If Gwen Stefani was the role model, then Gavin Rossdale was all that a teenage girl could possibly want in an imaginary boyfriend. He was British, incredibly handsome, and frontman for the quintessential 90s rock band. If you lived in the suburbs, this was a particularly potent combination. We little ladies ended many a long middle school week with a sweet slumber party where pieces of paper were folded and a game was played to decide who we would marry, how many kids we would have, and what kinds of cars and houses we would own; I always included Gavin Rossdale. And when I found out he idolized Allen Ginsberg while watching an episode of MTV’s cribs, well, I was done for.
While my lustful teenage melanchology compelled me to put “Glycerine” on repeat, I listened to “Everything Zen” when I wanted to thrash about my room and feel cool. The albums Sixteen Stone and Razorblade Suitcase were permanently embedded in my walkman, and I recall my sullen puss listening to them while riding in the backseat of my Dad’s car on the way to dinner, my Mom in the passenger seat and his cologne permeating the entire interior–the leather of which would creak as he turned a corner too fast, which he always did because he was a Terrible driver with a capital “T”.
For me, Bush harkens back to Southern California winters in which we wore sloppy sweaters with sleeves that hung past our hands so we could twist them neurotically in emulation of our silver screen idols of the era. Bush helped me build my identity in ways I could not know then, but appreciate now, and Gavin Rossdale has had an indelible influence on the type of men I’ve chosen to date over the last 10 years. While it pains me to see how far the band has fallen in recent years, Bush and its enigmatic frontman will forever hold a place in my heart. Rock on, you 1990s gods.
In 1996, Bush released their second full length album Razorblade Suitcase. I was 12 and, thanks to MTV and his penchant for performing shirtless, in love with Gavin Rossdale. Due to the genius technology of my Sony Walkman, that album went everywhere with me: in the car on the way to dinner; at the dining room table as I did homework; to the airport for a flight to San Francisco. You get the picture.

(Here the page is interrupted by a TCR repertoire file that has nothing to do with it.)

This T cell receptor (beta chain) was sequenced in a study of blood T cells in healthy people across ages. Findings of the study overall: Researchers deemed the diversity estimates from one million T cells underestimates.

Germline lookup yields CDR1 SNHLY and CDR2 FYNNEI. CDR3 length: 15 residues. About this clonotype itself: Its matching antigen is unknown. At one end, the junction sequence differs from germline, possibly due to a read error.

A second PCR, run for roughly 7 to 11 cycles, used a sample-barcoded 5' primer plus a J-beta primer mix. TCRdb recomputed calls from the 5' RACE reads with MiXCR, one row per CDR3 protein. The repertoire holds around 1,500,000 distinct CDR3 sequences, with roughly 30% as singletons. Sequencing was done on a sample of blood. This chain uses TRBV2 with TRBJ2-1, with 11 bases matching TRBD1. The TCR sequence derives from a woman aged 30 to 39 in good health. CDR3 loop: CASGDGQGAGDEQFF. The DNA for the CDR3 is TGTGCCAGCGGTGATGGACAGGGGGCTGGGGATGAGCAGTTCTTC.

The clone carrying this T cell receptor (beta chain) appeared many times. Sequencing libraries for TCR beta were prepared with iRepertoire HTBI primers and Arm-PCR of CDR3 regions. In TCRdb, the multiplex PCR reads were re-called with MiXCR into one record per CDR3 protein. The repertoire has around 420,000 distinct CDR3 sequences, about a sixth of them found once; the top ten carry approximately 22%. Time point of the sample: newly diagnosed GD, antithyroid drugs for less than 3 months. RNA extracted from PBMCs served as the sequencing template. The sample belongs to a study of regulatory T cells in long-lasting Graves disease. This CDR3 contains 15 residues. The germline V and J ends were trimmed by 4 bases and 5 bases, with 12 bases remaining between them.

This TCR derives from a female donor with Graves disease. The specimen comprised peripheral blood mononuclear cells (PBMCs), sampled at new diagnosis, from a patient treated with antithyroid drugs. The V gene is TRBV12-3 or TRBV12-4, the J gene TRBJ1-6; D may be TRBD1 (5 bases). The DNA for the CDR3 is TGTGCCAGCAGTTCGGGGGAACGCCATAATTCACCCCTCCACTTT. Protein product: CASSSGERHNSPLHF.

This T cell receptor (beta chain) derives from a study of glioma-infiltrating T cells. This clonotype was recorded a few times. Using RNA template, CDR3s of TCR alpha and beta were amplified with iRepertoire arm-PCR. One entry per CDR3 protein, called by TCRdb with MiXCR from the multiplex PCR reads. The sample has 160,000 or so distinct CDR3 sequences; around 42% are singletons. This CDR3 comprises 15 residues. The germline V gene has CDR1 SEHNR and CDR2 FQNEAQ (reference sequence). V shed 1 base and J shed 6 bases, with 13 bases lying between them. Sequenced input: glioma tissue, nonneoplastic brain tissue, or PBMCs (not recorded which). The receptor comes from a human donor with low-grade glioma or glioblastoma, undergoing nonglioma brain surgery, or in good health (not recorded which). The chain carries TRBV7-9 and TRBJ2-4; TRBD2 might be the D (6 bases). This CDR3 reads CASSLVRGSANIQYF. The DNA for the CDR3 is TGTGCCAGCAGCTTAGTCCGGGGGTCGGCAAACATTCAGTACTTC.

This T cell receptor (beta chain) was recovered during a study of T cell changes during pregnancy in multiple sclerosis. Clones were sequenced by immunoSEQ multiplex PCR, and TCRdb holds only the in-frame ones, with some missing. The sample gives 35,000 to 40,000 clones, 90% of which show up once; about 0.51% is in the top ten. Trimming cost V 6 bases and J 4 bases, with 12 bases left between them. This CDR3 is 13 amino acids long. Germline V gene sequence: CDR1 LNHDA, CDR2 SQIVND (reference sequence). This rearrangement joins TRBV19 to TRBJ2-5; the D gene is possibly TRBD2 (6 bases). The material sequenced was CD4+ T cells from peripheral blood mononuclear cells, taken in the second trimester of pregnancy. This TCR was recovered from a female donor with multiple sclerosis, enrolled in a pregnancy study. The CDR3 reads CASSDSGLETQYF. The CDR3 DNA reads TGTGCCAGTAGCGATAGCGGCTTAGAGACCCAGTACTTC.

I had to have more.
That year, my citified uncle gave me a solo trip to San Francisco for my birthday; that’s right: no parentals. My parents nervously drove me to the airport to see me off; I confidently packed my steadfast Walkman and favorite CD. I endured the barrage of questions from my overprotective father as we waited in the terminal for my flight. What do you do if you get lost downtown? Who do you call in case of an emergency? Yadda, yadda, yadda.
Finally, it was my time to board. Being the little tyke that I was and flying alone, Southwest graciously allowed me to pre-board which meant I had to walk the gauntlet of a crowded terminal filled with eyes that all seemed to be upon me. Just as I approach the Southwest agent, I hear my Dad yell from across the room, “!!!Nic!!! If any guy tries to touch you, remember: you hit him in the throat or the balls,” as he added appropriate hand gestures for effect. Mortified, I nodded and boarded without a word. Wouldn’t you know it, not a soul sat next to me.